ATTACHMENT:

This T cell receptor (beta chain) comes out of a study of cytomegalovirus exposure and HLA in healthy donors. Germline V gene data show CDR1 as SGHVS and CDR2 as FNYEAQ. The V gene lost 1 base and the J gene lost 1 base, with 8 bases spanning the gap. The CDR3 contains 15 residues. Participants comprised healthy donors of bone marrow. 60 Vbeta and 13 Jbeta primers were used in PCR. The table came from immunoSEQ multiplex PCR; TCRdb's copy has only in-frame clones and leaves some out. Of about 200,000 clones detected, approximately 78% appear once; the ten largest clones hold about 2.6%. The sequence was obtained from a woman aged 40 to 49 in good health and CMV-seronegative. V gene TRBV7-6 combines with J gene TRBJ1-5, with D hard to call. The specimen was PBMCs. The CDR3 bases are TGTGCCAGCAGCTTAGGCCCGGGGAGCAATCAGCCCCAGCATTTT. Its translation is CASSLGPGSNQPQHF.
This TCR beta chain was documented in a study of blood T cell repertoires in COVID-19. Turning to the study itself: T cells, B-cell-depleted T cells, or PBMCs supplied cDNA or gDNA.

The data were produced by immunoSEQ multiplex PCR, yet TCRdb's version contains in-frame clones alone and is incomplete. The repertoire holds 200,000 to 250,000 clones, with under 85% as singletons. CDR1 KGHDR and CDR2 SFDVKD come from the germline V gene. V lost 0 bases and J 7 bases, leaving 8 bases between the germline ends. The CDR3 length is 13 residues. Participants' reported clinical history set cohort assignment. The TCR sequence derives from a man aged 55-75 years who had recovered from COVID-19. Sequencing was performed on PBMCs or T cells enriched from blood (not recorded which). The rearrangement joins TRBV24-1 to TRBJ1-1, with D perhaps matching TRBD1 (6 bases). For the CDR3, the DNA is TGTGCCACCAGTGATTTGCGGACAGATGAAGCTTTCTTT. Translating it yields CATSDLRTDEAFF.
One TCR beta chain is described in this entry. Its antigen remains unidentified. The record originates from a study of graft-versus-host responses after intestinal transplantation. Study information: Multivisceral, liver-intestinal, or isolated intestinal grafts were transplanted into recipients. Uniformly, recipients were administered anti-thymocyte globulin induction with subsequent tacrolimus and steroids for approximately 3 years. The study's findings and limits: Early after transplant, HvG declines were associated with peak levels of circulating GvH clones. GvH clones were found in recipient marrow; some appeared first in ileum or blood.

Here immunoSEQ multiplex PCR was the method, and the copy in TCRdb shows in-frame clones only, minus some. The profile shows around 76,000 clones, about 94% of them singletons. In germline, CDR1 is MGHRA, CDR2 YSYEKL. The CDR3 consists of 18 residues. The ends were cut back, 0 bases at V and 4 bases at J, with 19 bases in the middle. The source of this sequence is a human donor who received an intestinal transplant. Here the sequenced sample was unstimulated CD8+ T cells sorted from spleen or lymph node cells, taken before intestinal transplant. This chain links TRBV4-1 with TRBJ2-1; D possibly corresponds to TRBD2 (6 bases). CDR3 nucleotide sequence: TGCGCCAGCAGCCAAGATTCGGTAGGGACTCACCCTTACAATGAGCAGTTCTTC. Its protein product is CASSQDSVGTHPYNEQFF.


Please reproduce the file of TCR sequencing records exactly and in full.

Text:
This T cell receptor (beta chain) comes out of a study of cytomegalovirus exposure and HLA in healthy donors. Germline V gene data show CDR1 as SGHVS and CDR2 as FNYEAQ. The V gene lost 1 base and the J gene lost 1 base, with 8 bases spanning the gap. The CDR3 contains 15 residues. Participants comprised healthy donors of bone marrow. 60 Vbeta and 13 Jbeta primers were used in PCR. The table came from immunoSEQ multiplex PCR; TCRdb's copy has only in-frame clones and leaves some out. Of about 200,000 clones detected, approximately 78% appear once; the ten largest clones hold about 2.6%. The sequence was obtained from a woman aged 40 to 49 in good health and CMV-seronegative. V gene TRBV7-6 combines with J gene TRBJ1-5, with D hard to call. The specimen was PBMCs. The CDR3 bases are TGTGCCAGCAGCTTAGGCCCGGGGAGCAATCAGCCCCAGCATTTT. Its translation is CASSLGPGSNQPQHF.
This TCR beta chain was documented in a study of blood T cell repertoires in COVID-19. Turning to the study itself: T cells, B-cell-depleted T cells, or PBMCs supplied cDNA or gDNA.

The data were produced by immunoSEQ multiplex PCR, yet TCRdb's version contains in-frame clones alone and is incomplete. The repertoire holds 200,000 to 250,000 clones, with under 85% as singletons. CDR1 KGHDR and CDR2 SFDVKD come from the germline V gene. V lost 0 bases and J 7 bases, leaving 8 bases between the germline ends. The CDR3 length is 13 residues. Participants' reported clinical history set cohort assignment. The TCR sequence derives from a man aged 55-75 years who had recovered from COVID-19. Sequencing was performed on PBMCs or T cells enriched from blood (not recorded which). The rearrangement joins TRBV24-1 to TRBJ1-1, with D perhaps matching TRBD1 (6 bases). For the CDR3, the DNA is TGTGCCACCAGTGATTTGCGGACAGATGAAGCTTTCTTT. Translating it yields CATSDLRTDEAFF.
One TCR beta chain is described in this entry. Its antigen remains unidentified. The record originates from a study of graft-versus-host responses after intestinal transplantation. Study information: Multivisceral, liver-intestinal, or isolated intestinal grafts were transplanted into recipients. Uniformly, recipients were administered anti-thymocyte globulin induction with subsequent tacrolimus and steroids for approximately 3 years. The study's findings and limits: Early after transplant, HvG declines were associated with peak levels of circulating GvH clones. GvH clones were found in recipient marrow; some appeared first in ileum or blood.

Here immunoSEQ multiplex PCR was the method, and the copy in TCRdb shows in-frame clones only, minus some. The profile shows around 76,000 clones, about 94% of them singletons. In germline, CDR1 is MGHRA, CDR2 YSYEKL. The CDR3 consists of 18 residues. The ends were cut back, 0 bases at V and 4 bases at J, with 19 bases in the middle. The source of this sequence is a human donor who received an intestinal transplant. Here the sequenced sample was unstimulated CD8+ T cells sorted from spleen or lymph node cells, taken before intestinal transplant. This chain links TRBV4-1 with TRBJ2-1; D possibly corresponds to TRBD2 (6 bases). CDR3 nucleotide sequence: TGCGCCAGCAGCCAAGATTCGGTAGGGACTCACCCTTACAATGAGCAGTTCTTC. Its protein product is CASSQDSVGTHPYNEQFF.